Santo Antão, Cape Verde

Aggregates were sampled on the island of Santo Antão, Cape Verde, which was dominated by two partly co-existing magmatic series of mafic shield-building phases until about 100 ka ago (Holm et al. 2006). Towards the end of the shield-building phase, highly explosive eruptions emplaced the Cão Grande Formation. Aggregates were sampled in the uppermost part of the dry river bed of the Ribeira do Canudo on the western plateau of Santo Antão. They occur in a single horizon intercalated with tephra-phonolitic PDC deposits from the initial phase of the Cão Grande 2 eruption, which overlies the phonolitic Cão Grande 1 pumice-fall deposit.

Masaya Caldera, Nicaragua

Aggregates were sampled from an ~ 34 ka ignimbrite (Bice 1985) in a quarry at Canteras, about 7 km WSW of Diriamba. The scoria-rich ignimbrite belongs to the upper part of the Pleistocene Las Sierras Formation which was erupted from a caldera adjacent to Masaya Caldera (Freundt et al. 2010). The ignimbrite is composed of three depositional units 1–3 (Freundt et al. 2010). Units 1 and 2 likely to represent the same eruption, while unit 3 followed after a significant time interval of several years. Aggregates occur in units 1 and 3, in both fall and PDC deposits.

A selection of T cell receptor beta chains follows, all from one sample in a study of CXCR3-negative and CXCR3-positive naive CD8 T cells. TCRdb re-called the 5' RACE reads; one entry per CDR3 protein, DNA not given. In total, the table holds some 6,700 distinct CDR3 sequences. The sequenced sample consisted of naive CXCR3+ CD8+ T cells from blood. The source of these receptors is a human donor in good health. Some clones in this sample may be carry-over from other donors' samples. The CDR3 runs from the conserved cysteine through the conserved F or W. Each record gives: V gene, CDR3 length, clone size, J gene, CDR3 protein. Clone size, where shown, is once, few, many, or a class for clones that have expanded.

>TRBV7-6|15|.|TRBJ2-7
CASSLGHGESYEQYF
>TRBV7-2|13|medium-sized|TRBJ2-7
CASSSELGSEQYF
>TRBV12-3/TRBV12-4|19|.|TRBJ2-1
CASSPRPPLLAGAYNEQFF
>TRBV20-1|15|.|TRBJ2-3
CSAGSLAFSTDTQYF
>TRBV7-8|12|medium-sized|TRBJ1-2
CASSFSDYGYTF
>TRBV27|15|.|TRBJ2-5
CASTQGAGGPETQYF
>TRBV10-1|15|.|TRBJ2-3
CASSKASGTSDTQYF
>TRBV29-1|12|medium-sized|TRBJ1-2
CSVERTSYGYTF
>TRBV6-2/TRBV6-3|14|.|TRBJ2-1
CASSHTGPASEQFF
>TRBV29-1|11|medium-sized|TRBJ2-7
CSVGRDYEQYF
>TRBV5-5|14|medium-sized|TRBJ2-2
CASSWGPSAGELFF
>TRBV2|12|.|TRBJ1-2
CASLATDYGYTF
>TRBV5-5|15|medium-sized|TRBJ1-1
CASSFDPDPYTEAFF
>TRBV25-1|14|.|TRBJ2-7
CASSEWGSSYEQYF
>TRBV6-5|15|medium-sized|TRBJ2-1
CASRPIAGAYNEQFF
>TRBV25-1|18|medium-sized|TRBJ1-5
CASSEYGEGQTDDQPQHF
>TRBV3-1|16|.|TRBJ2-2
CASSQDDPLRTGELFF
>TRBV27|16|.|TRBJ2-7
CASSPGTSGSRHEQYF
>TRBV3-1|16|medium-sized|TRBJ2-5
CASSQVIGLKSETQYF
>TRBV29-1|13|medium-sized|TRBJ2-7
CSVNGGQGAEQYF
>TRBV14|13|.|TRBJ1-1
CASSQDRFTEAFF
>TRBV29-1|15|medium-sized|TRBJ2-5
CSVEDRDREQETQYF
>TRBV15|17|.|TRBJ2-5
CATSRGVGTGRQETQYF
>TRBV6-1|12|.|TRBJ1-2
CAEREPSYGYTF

1. (b)

    Impact Aggregates

     

Nördlinger Ries impact crater, Germany

The 15 Ma old, 25-km-diameter Nördlinger Ries impact crater (Rocholl et al. 2011; Stoeffler et al. 2013) was created by the impact of a 1.1–1.5-km-diameter asteroid (Artemieva et al. 2013). The target stratigraphy comprised 600–700 m of Triassic and Jurassic sedimentary rocks overlying crystalline basement (Pohl et al. 1977; Hüttner and Schmidt-Kaler 1999; Stoeffler et al. 2002). The crater volume estimates range between 124 and 200 km3 (Pohl et al. 1977; Hörz et al. 1983; von Engelhardt and Graup 1984). Immediately after impact, a primary ejecta curtain started emplacing primary suevite—a widespread layer of massive, very poorly sorted, clast- to matrix-supported fallback sediments with abundant clasts of molten ejecta—directly on top of parautochthounous (as uplifted) crystalline basement (Artemieva et al. 2013; Stoeffler et al. 2013). Later ejecta deposits in and outside the crater are finer-grained and lack melt clasts (Graup 1981). Thirteen boreholes have been drilled inside the morphologic crater, ten of which penetrated the suevite and reached the underlying crystalline basement (Stoeffler et al. 2013). Accretionary lapilli occur in suevite units in three boreholes. Samples in this study come from the Nördlingen 1973 drillhole (FBN 73) at depths of 296 and 301 m. In all three cases, the aggregates are found only in the transition zone between post-eruptive lake sediments and underlying suevite, where they are sparsely distributed within fine grained (< mm) layers. This has been interpreted as fallout from the uppermost part of the primary ejecta curtain, rich in solid particles and water vapor. Aggregates in the Deiningen and the 1001 drillholes have been described elsewhere (Mosebach 1964; Förstner 1967; Graup 1981).

Sudbury impact structure, Canada